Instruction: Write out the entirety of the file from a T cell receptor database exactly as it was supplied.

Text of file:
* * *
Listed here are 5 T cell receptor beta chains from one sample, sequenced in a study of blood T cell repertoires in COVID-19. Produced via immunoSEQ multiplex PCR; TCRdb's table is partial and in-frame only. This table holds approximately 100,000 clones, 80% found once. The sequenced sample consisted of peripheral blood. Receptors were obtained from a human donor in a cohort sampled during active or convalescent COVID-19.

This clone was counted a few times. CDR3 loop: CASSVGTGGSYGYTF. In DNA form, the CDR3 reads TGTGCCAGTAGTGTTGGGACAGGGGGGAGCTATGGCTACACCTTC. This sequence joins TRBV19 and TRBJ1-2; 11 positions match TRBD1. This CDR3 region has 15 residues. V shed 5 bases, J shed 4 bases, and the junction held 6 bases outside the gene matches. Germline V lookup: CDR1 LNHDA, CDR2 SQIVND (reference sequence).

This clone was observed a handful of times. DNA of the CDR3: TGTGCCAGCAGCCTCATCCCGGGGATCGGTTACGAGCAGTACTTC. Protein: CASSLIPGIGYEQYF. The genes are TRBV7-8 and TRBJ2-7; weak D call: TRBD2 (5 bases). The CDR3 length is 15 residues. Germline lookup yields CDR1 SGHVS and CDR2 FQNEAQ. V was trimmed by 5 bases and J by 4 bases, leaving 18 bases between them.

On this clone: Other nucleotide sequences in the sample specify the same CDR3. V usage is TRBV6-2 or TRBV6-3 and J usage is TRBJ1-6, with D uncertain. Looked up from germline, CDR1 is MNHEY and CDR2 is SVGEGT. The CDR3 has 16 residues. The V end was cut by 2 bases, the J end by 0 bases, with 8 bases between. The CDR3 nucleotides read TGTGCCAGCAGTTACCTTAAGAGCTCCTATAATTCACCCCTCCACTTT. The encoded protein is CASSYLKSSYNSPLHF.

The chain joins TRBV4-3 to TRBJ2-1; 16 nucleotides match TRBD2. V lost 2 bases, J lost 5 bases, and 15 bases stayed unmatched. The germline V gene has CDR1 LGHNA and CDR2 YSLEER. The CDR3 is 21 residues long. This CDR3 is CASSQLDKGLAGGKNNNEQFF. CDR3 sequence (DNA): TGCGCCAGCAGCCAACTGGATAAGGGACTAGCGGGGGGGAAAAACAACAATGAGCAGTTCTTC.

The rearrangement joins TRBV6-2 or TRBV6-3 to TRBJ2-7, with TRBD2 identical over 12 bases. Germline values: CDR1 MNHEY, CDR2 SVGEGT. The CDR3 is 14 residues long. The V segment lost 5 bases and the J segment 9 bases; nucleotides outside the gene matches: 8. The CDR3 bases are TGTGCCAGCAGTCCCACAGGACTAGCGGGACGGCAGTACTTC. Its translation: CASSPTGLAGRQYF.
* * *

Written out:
Listed here are 5 T cell receptor beta chains from one sample, sequenced in a study of blood T cell repertoires in COVID-19. Produced via immunoSEQ multiplex PCR; TCRdb's table is partial and in-frame only. This table holds approximately 100,000 clones, 80% found once. The sequenced sample consisted of peripheral blood. Receptors were obtained from a human donor in a cohort sampled during active or convalescent COVID-19.

This clone was counted a few times. CDR3 loop: CASSVGTGGSYGYTF. In DNA form, the CDR3 reads TGTGCCAGTAGTGTTGGGACAGGGGGGAGCTATGGCTACACCTTC. This sequence joins TRBV19 and TRBJ1-2; 11 positions match TRBD1. This CDR3 region has 15 residues. V shed 5 bases, J shed 4 bases, and the junction held 6 bases outside the gene matches. Germline V lookup: CDR1 LNHDA, CDR2 SQIVND (reference sequence).

This clone was observed a handful of times. DNA of the CDR3: TGTGCCAGCAGCCTCATCCCGGGGATCGGTTACGAGCAGTACTTC. Protein: CASSLIPGIGYEQYF. The genes are TRBV7-8 and TRBJ2-7; weak D call: TRBD2 (5 bases). The CDR3 length is 15 residues. Germline lookup yields CDR1 SGHVS and CDR2 FQNEAQ. V was trimmed by 5 bases and J by 4 bases, leaving 18 bases between them.

On this clone: Other nucleotide sequences in the sample specify the same CDR3. V usage is TRBV6-2 or TRBV6-3 and J usage is TRBJ1-6, with D uncertain. Looked up from germline, CDR1 is MNHEY and CDR2 is SVGEGT. The CDR3 has 16 residues. The V end was cut by 2 bases, the J end by 0 bases, with 8 bases between. The CDR3 nucleotides read TGTGCCAGCAGTTACCTTAAGAGCTCCTATAATTCACCCCTCCACTTT. The encoded protein is CASSYLKSSYNSPLHF.

The chain joins TRBV4-3 to TRBJ2-1; 16 nucleotides match TRBD2. V lost 2 bases, J lost 5 bases, and 15 bases stayed unmatched. The germline V gene has CDR1 LGHNA and CDR2 YSLEER. The CDR3 is 21 residues long. This CDR3 is CASSQLDKGLAGGKNNNEQFF. CDR3 sequence (DNA): TGCGCCAGCAGCCAACTGGATAAGGGACTAGCGGGGGGGAAAAACAACAATGAGCAGTTCTTC.

The rearrangement joins TRBV6-2 or TRBV6-3 to TRBJ2-7, with TRBD2 identical over 12 bases. Germline values: CDR1 MNHEY, CDR2 SVGEGT. The CDR3 is 14 residues long. The V segment lost 5 bases and the J segment 9 bases; nucleotides outside the gene matches: 8. The CDR3 bases are TGTGCCAGCAGTCCCACAGGACTAGCGGGACGGCAGTACTTC. Its translation: CASSPTGLAGRQYF.